I’m writing this from Sturgeon Bay, Door County, Wisconsin. I don’t think I’d be offending anybody around here if I suggested that it isn’t exactly the hub of the universe. In fact, it’s a peninsular that sticks into the top-left corner of Lake Michigan, which means it’s not on the way anywhere. But even around here there are Macs, and where there are Macs, that means there is a Mac Guy.

In this case it’s Bill Skadden, or Mr Skadden to his ex-pupils. Mr Skadden was once a teacher at the local high school – he taught my wife, in fact. But since what might have been his retirement he has been helping people in Door County get to grips with their Macs. I don’t know how it happened, but I can guess. The road to being The Mac Guy is well trodden, and the route familiar.

David Pogue once told me that he knew when to start charging for his expertise when his sister’s yoga instructor’s mum called him for technical help. Once you get to three degrees of separation, it's time to talk cash.

I’ve seen Macs in a few places in Sturgeon Bay. The local optician runs on a Mac system, and the place I’m sitting in right now, Kick Coffee, has a couple of eMacs. I know Bill was responsible for the Kick Coffee Macs – I suspect he had a hand in the other Macs I’ve seen around, too. You see, there are few other choices available to residents of places like Door County. The nearest Apple Store is in Milwaukee, and that’s three hours drive away. There may be closer Apple retailers in Green Bay, but that’s still over 40 miles away.

So the marketing of Apple products is very much a matter of word of mouth, and expertise comes from knowing people like Bill Skadden. I spent some time in the States when I first got into Macs. I lived in a city called Kenosha in south eastern Wisconsin, a cultural wilderness between Chicago and Milwaukee. There was a local Mac guy there called Nathan Ivanov who taught me everything there was to know about Macs in 1989. Unfortunately Nathan never quite got the hang of charging for his expertise before he passed away in the early 1990s. But while he was around there were plenty of lucky recipients of his wisdom in south eastern Wisconsin. I wonder who has taken up the mantle?

When I moved back to the UK I had a spell doing technical support at MacWarehouse. When they moved out of London I decided to become what I grandly described as a ‘consultant’. Actually, a more accurate description would have been that I became The Mac Guy for various designers and, oddly, a lot of German architectural students. Anyway, there’s always work for a Mac Guy that knows his stuff.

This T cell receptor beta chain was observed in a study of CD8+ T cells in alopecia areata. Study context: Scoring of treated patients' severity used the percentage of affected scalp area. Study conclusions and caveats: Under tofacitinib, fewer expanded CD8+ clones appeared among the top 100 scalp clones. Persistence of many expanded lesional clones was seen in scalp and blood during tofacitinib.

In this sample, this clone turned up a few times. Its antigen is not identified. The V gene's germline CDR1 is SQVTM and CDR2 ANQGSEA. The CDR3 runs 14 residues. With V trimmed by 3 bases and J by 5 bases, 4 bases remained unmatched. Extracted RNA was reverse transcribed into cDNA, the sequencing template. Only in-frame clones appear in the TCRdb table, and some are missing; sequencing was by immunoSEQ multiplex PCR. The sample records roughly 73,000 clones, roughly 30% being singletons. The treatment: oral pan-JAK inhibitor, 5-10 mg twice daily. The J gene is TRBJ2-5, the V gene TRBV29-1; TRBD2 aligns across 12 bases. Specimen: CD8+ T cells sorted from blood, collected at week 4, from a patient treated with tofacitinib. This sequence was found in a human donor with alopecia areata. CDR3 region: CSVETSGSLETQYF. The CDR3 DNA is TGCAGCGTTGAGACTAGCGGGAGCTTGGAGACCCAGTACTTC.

As far as I can tell, most of the leading writers on the Mac have been The Mac Guy at some point in their careers. David Pogue was a Broadway conductor before becoming a Mac guru. Bob Levitus was an account executive for an ad agency before turning professional Mac Guy. Jim Heid was a typesetter – from so far back they actually still had typesetters! – before the Mac Guy mantle was thrust upon him. I’m sure that there’s a new generation of Mac Guys in the pipeline, probably lending their sister’s yoga instructor’s mum a hand as we speak.

You may have noticed that so far I have been talking about Mac Guys and, nothing about Mac Gals. I promise it isn’t any policy of exclusion, but I have yet to come across more than a couple of women in the really techie end of the Mac market – lots of trainers, but not screwdriver-wielding techies. There are plenty of women that use Macs; many are very competent technically, including my wife. But for some reason women don’t seem so fascinated by the minutiæ of the Mac as men do. It isn’t a lack of capability – maybe it’s just they have better things to do.

I hope it isn’t that men feel inadequate at having to call a woman to fix their Macs, but it wouldn’t surprise me. Although when I once called the AA man to fix my car, I was surprised and delighted to have an AA woman come and do the job for me. There was something reassuring to know that she deals with spanner-phobic men all day long and that she might be more understanding of my inadequacies in the engine department. I can’t help thinking male mechanics are more likely to be disappointed at me letting down our reputation for mechanical machismo.

Later this year Apple will open an Apple Store in London’s Regent Street. It will feature the famous Genius Bar: Mac Guys on tap. This may offer a chance for budding gurus to start their illustrious careers. But I don’t think the Genius Bar will threaten the livelihood of The Mac Guy just yet. You can’t call the Genius Bar in tears because you’ve lost all your fonts and have them come out at midnight to help you finish a project. That kind of thing would happen to me on a semi-regular basis when I was a Mac Guy.

The calling, I think, is a noble one. It really is a calling, too – it just seems to happen rather than it being an aim or career move. If you’re reasonably au fait with Macs and you have the kind of sunny disposition that makes people feel they can approach you to do them favours, it’s almost inevitable. But don’t forget David Pogue’s rule of three degrees of separation – it’s easy to get taken advantage of. But to the Bill Skaddens and Nathan Ivanovs of this world: I salute you. All those Mac techies that prop up our market in the places Apple doesn’t seem to reach are as important as any iPod campaign. Three cheers and hats off to the Mac Guys. MW